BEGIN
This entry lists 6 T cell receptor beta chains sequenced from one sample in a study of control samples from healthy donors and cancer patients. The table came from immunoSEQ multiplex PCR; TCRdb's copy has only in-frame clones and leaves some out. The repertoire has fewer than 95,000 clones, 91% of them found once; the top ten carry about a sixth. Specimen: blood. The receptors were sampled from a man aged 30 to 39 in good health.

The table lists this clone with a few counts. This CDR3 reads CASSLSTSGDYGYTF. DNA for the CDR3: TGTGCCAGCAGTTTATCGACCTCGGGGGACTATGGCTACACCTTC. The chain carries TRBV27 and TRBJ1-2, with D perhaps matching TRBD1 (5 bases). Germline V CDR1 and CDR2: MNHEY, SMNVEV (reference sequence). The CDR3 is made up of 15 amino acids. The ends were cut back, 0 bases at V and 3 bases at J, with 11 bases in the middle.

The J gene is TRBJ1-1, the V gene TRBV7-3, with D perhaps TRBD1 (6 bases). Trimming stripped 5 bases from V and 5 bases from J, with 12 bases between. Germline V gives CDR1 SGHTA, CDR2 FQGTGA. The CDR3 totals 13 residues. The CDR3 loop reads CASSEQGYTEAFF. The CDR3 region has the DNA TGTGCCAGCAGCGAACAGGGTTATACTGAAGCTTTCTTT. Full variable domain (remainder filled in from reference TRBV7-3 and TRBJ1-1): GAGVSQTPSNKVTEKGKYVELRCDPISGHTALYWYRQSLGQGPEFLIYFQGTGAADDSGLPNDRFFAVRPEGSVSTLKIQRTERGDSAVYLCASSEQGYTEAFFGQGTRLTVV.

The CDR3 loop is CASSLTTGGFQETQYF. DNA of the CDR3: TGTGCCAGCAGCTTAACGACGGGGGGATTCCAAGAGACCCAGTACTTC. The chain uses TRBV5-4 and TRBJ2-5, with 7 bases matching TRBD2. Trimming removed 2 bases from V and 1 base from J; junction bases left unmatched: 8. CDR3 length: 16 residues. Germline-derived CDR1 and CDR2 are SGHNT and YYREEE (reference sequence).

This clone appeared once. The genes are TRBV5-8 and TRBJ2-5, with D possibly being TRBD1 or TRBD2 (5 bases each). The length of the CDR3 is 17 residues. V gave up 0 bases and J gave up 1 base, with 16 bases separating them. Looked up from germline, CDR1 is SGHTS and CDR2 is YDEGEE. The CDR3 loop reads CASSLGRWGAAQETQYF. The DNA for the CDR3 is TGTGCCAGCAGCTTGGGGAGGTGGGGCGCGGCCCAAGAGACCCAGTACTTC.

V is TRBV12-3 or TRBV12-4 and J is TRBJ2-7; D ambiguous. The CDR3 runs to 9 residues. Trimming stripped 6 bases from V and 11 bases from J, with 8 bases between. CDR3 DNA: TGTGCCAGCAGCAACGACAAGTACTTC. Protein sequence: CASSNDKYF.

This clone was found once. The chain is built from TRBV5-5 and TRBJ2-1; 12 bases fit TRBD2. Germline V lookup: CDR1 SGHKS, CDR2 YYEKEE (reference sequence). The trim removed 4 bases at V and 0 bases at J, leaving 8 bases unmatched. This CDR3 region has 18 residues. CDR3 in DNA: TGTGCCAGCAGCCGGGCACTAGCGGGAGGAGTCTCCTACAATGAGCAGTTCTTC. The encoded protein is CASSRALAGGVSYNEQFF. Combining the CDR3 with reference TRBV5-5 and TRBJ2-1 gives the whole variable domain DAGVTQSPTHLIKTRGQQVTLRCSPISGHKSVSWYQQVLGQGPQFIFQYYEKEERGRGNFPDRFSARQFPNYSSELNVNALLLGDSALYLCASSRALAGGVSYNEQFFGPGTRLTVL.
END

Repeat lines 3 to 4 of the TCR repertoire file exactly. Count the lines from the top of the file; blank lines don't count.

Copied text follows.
The J gene is TRBJ1-1, the V gene TRBV7-3, with D perhaps TRBD1 (6 bases). Trimming stripped 5 bases from V and 5 bases from J, with 12 bases between. Germline V gives CDR1 SGHTA, CDR2 FQGTGA. The CDR3 totals 13 residues. The CDR3 loop reads CASSEQGYTEAFF. The CDR3 region has the DNA TGTGCCAGCAGCGAACAGGGTTATACTGAAGCTTTCTTT. Full variable domain (remainder filled in from reference TRBV7-3 and TRBJ1-1): GAGVSQTPSNKVTEKGKYVELRCDPISGHTALYWYRQSLGQGPEFLIYFQGTGAADDSGLPNDRFFAVRPEGSVSTLKIQRTERGDSAVYLCASSEQGYTEAFFGQGTRLTVV.

The CDR3 loop is CASSLTTGGFQETQYF. DNA of the CDR3: TGTGCCAGCAGCTTAACGACGGGGGGATTCCAAGAGACCCAGTACTTC. The chain uses TRBV5-4 and TRBJ2-5, with 7 bases matching TRBD2. Trimming removed 2 bases from V and 1 base from J; junction bases left unmatched: 8. CDR3 length: 16 residues. Germline-derived CDR1 and CDR2 are SGHNT and YYREEE (reference sequence).